August 19, 2014

Air board should take closer look before doubling of no-burn days

The San Joaquin Valley is no stranger to air pollution issues and has long struggled to find solutions for high levels of particle emissions in the air.

The San Joaquin Valley is no stranger to air pollution issues and has long struggled to find solutions for high levels of particle emissions in the air.

On July 31, the San Joaquin Valley Air Pollution Control District had a public workshop to discuss proposed regulation changes related to wood-burning fireplaces and wood-burning heaters ( District Rule 4901). A very small audience of Valley residents attended, despite the fact that the rule amendments would effectively more than double the number of projected no-burn days and prohibits burning for most Valley residents for more than half of the 120-day winter season.

As members of the community ourselves, and as a longtime San Joaquin Valley company, we at Duraflame understand the challenges the Valley faces around pollutant dispersion and are invested in providing cleaner burning solutions for residential fireplaces.

As the air district announced the rule change proposal during the summer, when residents are not actively thinking of their fireplaces and the impact that a winter with twice as many no-burn days would have on their day-to-day comfort, we believe citizens should be given an opportunity to closely evaluate these proposed changes.

The new proposed rule lowers the fine-particulate matter (PM2.5) concentration threshold for calling no-burn days by 10 points, from 30 µg/m3 to 20 µg/m3. This proposed threshold is 43 percent below the federal standard, despite the fact the district presents no substantial evidence that this drastic regulation change will have any significant impact on the Valley’s air quality.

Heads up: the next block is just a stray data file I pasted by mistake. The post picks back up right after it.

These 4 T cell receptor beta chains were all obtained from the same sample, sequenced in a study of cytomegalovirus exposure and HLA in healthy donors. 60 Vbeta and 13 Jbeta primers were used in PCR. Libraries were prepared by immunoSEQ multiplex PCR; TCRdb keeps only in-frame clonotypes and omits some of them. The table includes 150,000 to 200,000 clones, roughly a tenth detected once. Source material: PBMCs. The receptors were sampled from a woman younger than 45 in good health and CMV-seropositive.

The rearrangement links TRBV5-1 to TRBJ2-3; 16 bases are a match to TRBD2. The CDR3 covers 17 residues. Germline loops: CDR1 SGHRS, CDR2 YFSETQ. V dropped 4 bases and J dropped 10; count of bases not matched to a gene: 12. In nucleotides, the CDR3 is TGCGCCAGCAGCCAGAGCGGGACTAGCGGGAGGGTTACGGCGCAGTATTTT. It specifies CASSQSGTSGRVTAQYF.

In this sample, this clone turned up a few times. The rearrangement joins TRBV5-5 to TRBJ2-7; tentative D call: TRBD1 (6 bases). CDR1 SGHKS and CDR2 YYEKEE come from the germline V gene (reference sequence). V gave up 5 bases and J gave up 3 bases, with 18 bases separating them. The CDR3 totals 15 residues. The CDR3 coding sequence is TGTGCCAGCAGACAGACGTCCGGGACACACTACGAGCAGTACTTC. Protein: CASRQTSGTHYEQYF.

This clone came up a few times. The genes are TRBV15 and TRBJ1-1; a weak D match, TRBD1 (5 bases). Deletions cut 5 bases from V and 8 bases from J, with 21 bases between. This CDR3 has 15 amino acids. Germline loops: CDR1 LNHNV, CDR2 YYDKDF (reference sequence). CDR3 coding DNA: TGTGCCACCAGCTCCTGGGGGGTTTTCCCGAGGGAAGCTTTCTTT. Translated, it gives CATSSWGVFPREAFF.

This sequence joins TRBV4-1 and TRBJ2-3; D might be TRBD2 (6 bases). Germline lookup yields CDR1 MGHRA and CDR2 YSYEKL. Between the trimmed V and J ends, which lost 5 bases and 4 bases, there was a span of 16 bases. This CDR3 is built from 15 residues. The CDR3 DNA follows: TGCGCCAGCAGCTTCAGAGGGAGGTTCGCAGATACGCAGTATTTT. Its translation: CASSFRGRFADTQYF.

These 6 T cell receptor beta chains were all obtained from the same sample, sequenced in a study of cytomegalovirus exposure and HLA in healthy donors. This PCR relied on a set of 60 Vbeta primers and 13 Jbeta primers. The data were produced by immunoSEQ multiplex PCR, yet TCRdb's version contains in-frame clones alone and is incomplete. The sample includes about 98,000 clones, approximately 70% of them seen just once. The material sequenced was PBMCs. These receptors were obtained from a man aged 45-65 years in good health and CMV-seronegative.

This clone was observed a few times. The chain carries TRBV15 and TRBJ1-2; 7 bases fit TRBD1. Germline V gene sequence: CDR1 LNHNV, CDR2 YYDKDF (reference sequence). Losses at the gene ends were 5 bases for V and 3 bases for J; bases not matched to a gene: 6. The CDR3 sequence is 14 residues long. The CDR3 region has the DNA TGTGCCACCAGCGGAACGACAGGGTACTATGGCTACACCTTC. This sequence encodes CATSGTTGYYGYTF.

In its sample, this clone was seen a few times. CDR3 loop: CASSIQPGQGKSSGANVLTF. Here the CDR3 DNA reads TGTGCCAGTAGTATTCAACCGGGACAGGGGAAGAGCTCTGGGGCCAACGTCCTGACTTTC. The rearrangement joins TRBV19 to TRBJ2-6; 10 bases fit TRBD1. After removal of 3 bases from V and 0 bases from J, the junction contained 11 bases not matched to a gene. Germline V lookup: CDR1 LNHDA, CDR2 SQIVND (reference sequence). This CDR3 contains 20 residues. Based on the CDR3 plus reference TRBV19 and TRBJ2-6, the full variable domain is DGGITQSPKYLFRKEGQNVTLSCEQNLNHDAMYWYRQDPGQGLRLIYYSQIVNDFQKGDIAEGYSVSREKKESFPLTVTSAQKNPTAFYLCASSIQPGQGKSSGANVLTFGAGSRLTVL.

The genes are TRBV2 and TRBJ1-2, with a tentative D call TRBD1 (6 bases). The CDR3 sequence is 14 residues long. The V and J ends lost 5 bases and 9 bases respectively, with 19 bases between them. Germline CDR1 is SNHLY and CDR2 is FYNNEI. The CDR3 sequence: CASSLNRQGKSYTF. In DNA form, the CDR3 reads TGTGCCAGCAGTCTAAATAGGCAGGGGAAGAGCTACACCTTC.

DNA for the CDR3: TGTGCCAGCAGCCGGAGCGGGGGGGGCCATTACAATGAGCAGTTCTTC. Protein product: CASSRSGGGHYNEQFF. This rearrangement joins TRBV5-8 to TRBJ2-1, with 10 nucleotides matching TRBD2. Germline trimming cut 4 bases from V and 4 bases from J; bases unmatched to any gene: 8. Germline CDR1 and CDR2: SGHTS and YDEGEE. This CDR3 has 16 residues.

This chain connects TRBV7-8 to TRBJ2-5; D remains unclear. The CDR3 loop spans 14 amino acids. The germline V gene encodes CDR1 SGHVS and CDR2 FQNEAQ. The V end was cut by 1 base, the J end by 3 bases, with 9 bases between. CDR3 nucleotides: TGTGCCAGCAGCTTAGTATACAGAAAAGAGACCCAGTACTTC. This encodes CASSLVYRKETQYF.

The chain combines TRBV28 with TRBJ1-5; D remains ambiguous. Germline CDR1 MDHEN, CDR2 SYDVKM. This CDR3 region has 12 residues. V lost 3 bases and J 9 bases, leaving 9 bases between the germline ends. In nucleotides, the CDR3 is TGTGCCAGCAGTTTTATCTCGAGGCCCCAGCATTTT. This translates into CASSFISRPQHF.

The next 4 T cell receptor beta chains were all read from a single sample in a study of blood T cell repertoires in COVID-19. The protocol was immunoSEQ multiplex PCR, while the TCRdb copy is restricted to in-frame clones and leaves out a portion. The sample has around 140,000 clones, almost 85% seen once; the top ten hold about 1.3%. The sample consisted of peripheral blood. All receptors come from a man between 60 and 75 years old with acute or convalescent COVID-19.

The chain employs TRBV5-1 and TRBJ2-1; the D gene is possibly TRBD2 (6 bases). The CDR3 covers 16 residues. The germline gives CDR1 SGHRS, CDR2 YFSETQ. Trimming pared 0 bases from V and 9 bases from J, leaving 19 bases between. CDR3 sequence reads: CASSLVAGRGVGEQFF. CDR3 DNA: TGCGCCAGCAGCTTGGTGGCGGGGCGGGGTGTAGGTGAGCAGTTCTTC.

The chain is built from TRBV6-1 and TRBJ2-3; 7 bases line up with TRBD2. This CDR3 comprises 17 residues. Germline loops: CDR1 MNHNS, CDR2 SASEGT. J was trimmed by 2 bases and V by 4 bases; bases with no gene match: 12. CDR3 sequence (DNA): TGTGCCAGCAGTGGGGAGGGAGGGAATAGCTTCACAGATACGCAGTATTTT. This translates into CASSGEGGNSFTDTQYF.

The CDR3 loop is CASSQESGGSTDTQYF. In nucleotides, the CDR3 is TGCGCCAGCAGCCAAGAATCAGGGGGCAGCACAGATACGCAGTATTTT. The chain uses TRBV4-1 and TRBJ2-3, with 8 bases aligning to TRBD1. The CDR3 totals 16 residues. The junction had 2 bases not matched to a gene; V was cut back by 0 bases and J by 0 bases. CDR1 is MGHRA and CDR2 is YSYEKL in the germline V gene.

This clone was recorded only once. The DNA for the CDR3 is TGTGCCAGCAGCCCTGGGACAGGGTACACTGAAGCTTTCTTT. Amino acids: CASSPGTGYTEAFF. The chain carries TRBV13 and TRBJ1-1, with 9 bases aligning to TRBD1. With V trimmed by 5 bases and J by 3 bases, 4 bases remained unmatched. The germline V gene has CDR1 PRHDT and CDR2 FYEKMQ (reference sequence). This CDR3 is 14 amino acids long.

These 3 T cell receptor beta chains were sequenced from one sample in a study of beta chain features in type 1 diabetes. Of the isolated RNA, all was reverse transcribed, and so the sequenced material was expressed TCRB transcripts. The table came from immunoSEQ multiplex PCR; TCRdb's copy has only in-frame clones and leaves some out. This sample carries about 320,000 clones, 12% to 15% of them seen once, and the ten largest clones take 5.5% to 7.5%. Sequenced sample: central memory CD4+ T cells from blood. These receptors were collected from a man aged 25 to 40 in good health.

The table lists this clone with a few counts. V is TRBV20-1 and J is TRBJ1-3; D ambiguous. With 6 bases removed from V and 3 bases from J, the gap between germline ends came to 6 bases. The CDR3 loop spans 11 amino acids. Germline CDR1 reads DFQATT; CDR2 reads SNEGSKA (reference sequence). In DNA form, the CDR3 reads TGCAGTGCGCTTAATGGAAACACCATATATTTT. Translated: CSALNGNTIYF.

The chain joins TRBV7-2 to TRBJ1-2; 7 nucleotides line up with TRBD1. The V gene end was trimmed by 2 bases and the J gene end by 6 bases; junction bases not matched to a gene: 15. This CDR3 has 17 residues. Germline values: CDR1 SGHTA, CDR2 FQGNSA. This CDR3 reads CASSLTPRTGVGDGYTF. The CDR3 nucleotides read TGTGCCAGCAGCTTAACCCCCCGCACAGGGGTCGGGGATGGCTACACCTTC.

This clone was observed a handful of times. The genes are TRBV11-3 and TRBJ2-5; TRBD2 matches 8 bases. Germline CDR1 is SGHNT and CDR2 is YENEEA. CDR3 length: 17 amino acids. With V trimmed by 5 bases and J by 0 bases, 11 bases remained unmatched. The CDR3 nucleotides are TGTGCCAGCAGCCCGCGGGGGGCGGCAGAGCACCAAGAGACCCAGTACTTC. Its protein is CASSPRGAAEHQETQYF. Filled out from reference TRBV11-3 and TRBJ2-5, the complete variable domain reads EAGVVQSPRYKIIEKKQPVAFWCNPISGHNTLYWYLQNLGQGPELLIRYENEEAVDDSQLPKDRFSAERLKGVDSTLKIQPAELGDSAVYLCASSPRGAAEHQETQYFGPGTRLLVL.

The district continues to position residential wood-burning as the leading cause of fine-particle emissions during winter months, when its 2014 public survey indicates that 78 percent of residents have reduced wood-burning activities. Despite a decline in general fireplace use, pollution levels were still high, indicating that other sources of PM2.5 were exacerbating pollution levels.

In order to thoroughly address air quality in the Valley, the district must more closely evaluate and determine ways to regulate larger particulate emissions and consider all clean-burning solutions for residential fireplaces. For example, a manufactured fire log produces 80 percent fewer fine-particle emissions than a wood fire of a similar duration.

We ask that the community thoughtfully consider how the impending regulation would affect their winter season, and to provide responses during the open commenting period, which opened Tuesday and closes Sept. 2. We call on the district to re-evaluate the severity of this rule change and consider the full impact on the community of stricter burn regulations and the projected doubling of no-burn days.

The district has an obligation to the Valley to enact sensible and balanced regulations with factual-based, strategic foundations that work toward cleaner air.

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